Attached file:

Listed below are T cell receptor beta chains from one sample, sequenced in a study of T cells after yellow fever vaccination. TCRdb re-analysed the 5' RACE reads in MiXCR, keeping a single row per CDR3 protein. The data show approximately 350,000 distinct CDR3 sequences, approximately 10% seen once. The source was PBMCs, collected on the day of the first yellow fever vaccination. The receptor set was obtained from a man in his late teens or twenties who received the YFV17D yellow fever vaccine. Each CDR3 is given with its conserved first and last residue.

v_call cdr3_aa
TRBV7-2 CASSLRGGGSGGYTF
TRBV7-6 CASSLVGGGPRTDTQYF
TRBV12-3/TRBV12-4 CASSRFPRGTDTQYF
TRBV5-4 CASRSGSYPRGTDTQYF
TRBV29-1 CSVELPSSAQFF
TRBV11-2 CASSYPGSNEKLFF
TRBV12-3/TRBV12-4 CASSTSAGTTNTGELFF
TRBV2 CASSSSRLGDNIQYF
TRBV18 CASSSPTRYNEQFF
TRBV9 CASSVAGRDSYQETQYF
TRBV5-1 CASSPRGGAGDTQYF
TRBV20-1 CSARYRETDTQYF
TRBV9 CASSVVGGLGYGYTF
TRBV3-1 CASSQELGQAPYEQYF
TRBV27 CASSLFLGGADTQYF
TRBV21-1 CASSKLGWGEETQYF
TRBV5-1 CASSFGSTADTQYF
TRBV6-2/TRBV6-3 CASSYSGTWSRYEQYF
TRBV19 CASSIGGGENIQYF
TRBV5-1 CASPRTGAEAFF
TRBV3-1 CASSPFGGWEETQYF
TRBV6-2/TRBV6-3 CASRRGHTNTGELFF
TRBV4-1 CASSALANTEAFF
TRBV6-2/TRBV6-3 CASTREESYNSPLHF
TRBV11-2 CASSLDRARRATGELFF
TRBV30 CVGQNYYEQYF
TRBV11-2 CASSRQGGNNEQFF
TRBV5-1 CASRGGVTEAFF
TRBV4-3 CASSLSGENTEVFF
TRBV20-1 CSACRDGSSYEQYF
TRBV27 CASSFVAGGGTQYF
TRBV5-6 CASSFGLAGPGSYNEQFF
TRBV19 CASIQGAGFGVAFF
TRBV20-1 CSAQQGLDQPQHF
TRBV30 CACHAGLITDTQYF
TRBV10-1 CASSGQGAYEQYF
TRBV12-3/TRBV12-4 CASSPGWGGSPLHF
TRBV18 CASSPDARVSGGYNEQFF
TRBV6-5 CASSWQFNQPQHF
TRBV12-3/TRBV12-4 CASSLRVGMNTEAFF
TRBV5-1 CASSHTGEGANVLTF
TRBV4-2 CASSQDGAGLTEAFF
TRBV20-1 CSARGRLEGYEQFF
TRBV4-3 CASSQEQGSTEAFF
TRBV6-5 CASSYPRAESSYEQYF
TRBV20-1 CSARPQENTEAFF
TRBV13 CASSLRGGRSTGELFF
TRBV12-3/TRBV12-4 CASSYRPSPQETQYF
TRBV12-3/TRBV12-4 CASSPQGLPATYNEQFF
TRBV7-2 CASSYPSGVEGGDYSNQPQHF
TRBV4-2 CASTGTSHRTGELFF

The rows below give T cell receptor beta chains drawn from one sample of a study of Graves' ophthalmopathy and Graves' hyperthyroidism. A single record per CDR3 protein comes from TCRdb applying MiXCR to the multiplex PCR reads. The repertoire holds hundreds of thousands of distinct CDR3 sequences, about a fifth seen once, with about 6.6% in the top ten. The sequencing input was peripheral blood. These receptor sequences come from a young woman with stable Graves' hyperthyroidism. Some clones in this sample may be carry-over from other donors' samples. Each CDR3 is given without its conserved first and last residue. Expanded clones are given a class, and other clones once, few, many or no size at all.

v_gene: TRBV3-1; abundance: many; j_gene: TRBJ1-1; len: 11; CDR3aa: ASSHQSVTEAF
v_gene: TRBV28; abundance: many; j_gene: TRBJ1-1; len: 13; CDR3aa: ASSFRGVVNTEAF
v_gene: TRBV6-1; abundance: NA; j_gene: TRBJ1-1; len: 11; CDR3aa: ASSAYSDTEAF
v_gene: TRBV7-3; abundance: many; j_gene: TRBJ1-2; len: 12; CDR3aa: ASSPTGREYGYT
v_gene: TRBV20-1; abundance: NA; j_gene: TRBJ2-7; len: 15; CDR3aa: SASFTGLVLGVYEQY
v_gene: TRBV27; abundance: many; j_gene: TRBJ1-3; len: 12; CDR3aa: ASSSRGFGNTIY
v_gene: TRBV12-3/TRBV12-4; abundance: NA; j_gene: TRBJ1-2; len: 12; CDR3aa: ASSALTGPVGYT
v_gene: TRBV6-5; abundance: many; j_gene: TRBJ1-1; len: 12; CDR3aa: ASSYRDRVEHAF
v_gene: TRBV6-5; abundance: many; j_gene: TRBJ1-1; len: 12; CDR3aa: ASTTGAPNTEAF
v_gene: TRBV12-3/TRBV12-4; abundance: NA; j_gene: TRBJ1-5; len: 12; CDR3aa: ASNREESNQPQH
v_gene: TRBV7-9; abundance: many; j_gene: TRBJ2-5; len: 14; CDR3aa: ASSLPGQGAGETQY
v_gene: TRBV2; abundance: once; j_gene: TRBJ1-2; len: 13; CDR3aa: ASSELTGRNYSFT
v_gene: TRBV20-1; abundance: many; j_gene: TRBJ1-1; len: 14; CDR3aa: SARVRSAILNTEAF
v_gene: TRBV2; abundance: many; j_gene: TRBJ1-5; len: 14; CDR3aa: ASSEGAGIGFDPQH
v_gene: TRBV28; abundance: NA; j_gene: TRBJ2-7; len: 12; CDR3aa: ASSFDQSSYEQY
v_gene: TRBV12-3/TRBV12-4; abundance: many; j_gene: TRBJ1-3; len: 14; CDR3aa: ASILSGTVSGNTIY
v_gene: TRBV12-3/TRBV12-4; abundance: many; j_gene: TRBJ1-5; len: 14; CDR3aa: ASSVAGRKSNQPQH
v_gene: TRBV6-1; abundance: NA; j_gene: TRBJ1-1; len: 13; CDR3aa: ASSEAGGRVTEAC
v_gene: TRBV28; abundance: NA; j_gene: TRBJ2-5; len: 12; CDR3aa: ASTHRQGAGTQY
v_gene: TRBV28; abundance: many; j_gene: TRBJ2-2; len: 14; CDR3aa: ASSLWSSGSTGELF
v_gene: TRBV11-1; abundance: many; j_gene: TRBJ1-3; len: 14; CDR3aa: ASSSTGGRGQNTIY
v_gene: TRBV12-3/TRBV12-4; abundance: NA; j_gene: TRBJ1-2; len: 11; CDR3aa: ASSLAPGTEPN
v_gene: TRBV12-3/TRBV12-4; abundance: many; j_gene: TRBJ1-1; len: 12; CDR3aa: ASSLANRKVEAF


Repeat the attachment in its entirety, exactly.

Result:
Listed below are T cell receptor beta chains from one sample, sequenced in a study of T cells after yellow fever vaccination. TCRdb re-analysed the 5' RACE reads in MiXCR, keeping a single row per CDR3 protein. The data show approximately 350,000 distinct CDR3 sequences, approximately 10% seen once. The source was PBMCs, collected on the day of the first yellow fever vaccination. The receptor set was obtained from a man in his late teens or twenties who received the YFV17D yellow fever vaccine. Each CDR3 is given with its conserved first and last residue.

v_call cdr3_aa
TRBV7-2 CASSLRGGGSGGYTF
TRBV7-6 CASSLVGGGPRTDTQYF
TRBV12-3/TRBV12-4 CASSRFPRGTDTQYF
TRBV5-4 CASRSGSYPRGTDTQYF
TRBV29-1 CSVELPSSAQFF
TRBV11-2 CASSYPGSNEKLFF
TRBV12-3/TRBV12-4 CASSTSAGTTNTGELFF
TRBV2 CASSSSRLGDNIQYF
TRBV18 CASSSPTRYNEQFF
TRBV9 CASSVAGRDSYQETQYF
TRBV5-1 CASSPRGGAGDTQYF
TRBV20-1 CSARYRETDTQYF
TRBV9 CASSVVGGLGYGYTF
TRBV3-1 CASSQELGQAPYEQYF
TRBV27 CASSLFLGGADTQYF
TRBV21-1 CASSKLGWGEETQYF
TRBV5-1 CASSFGSTADTQYF
TRBV6-2/TRBV6-3 CASSYSGTWSRYEQYF
TRBV19 CASSIGGGENIQYF
TRBV5-1 CASPRTGAEAFF
TRBV3-1 CASSPFGGWEETQYF
TRBV6-2/TRBV6-3 CASRRGHTNTGELFF
TRBV4-1 CASSALANTEAFF
TRBV6-2/TRBV6-3 CASTREESYNSPLHF
TRBV11-2 CASSLDRARRATGELFF
TRBV30 CVGQNYYEQYF
TRBV11-2 CASSRQGGNNEQFF
TRBV5-1 CASRGGVTEAFF
TRBV4-3 CASSLSGENTEVFF
TRBV20-1 CSACRDGSSYEQYF
TRBV27 CASSFVAGGGTQYF
TRBV5-6 CASSFGLAGPGSYNEQFF
TRBV19 CASIQGAGFGVAFF
TRBV20-1 CSAQQGLDQPQHF
TRBV30 CACHAGLITDTQYF
TRBV10-1 CASSGQGAYEQYF
TRBV12-3/TRBV12-4 CASSPGWGGSPLHF
TRBV18 CASSPDARVSGGYNEQFF
TRBV6-5 CASSWQFNQPQHF
TRBV12-3/TRBV12-4 CASSLRVGMNTEAFF
TRBV5-1 CASSHTGEGANVLTF
TRBV4-2 CASSQDGAGLTEAFF
TRBV20-1 CSARGRLEGYEQFF
TRBV4-3 CASSQEQGSTEAFF
TRBV6-5 CASSYPRAESSYEQYF
TRBV20-1 CSARPQENTEAFF
TRBV13 CASSLRGGRSTGELFF
TRBV12-3/TRBV12-4 CASSYRPSPQETQYF
TRBV12-3/TRBV12-4 CASSPQGLPATYNEQFF
TRBV7-2 CASSYPSGVEGGDYSNQPQHF
TRBV4-2 CASTGTSHRTGELFF

The rows below give T cell receptor beta chains drawn from one sample of a study of Graves' ophthalmopathy and Graves' hyperthyroidism. A single record per CDR3 protein comes from TCRdb applying MiXCR to the multiplex PCR reads. The repertoire holds hundreds of thousands of distinct CDR3 sequences, about a fifth seen once, with about 6.6% in the top ten. The sequencing input was peripheral blood. These receptor sequences come from a young woman with stable Graves' hyperthyroidism. Some clones in this sample may be carry-over from other donors' samples. Each CDR3 is given without its conserved first and last residue. Expanded clones are given a class, and other clones once, few, many or no size at all.

v_gene: TRBV3-1; abundance: many; j_gene: TRBJ1-1; len: 11; CDR3aa: ASSHQSVTEAF
v_gene: TRBV28; abundance: many; j_gene: TRBJ1-1; len: 13; CDR3aa: ASSFRGVVNTEAF
v_gene: TRBV6-1; abundance: NA; j_gene: TRBJ1-1; len: 11; CDR3aa: ASSAYSDTEAF
v_gene: TRBV7-3; abundance: many; j_gene: TRBJ1-2; len: 12; CDR3aa: ASSPTGREYGYT
v_gene: TRBV20-1; abundance: NA; j_gene: TRBJ2-7; len: 15; CDR3aa: SASFTGLVLGVYEQY
v_gene: TRBV27; abundance: many; j_gene: TRBJ1-3; len: 12; CDR3aa: ASSSRGFGNTIY
v_gene: TRBV12-3/TRBV12-4; abundance: NA; j_gene: TRBJ1-2; len: 12; CDR3aa: ASSALTGPVGYT
v_gene: TRBV6-5; abundance: many; j_gene: TRBJ1-1; len: 12; CDR3aa: ASSYRDRVEHAF
v_gene: TRBV6-5; abundance: many; j_gene: TRBJ1-1; len: 12; CDR3aa: ASTTGAPNTEAF
v_gene: TRBV12-3/TRBV12-4; abundance: NA; j_gene: TRBJ1-5; len: 12; CDR3aa: ASNREESNQPQH
v_gene: TRBV7-9; abundance: many; j_gene: TRBJ2-5; len: 14; CDR3aa: ASSLPGQGAGETQY
v_gene: TRBV2; abundance: once; j_gene: TRBJ1-2; len: 13; CDR3aa: ASSELTGRNYSFT
v_gene: TRBV20-1; abundance: many; j_gene: TRBJ1-1; len: 14; CDR3aa: SARVRSAILNTEAF
v_gene: TRBV2; abundance: many; j_gene: TRBJ1-5; len: 14; CDR3aa: ASSEGAGIGFDPQH
v_gene: TRBV28; abundance: NA; j_gene: TRBJ2-7; len: 12; CDR3aa: ASSFDQSSYEQY
v_gene: TRBV12-3/TRBV12-4; abundance: many; j_gene: TRBJ1-3; len: 14; CDR3aa: ASILSGTVSGNTIY
v_gene: TRBV12-3/TRBV12-4; abundance: many; j_gene: TRBJ1-5; len: 14; CDR3aa: ASSVAGRKSNQPQH
v_gene: TRBV6-1; abundance: NA; j_gene: TRBJ1-1; len: 13; CDR3aa: ASSEAGGRVTEAC
v_gene: TRBV28; abundance: NA; j_gene: TRBJ2-5; len: 12; CDR3aa: ASTHRQGAGTQY
v_gene: TRBV28; abundance: many; j_gene: TRBJ2-2; len: 14; CDR3aa: ASSLWSSGSTGELF
v_gene: TRBV11-1; abundance: many; j_gene: TRBJ1-3; len: 14; CDR3aa: ASSSTGGRGQNTIY
v_gene: TRBV12-3/TRBV12-4; abundance: NA; j_gene: TRBJ1-2; len: 11; CDR3aa: ASSLAPGTEPN
v_gene: TRBV12-3/TRBV12-4; abundance: many; j_gene: TRBJ1-1; len: 12; CDR3aa: ASSLANRKVEAF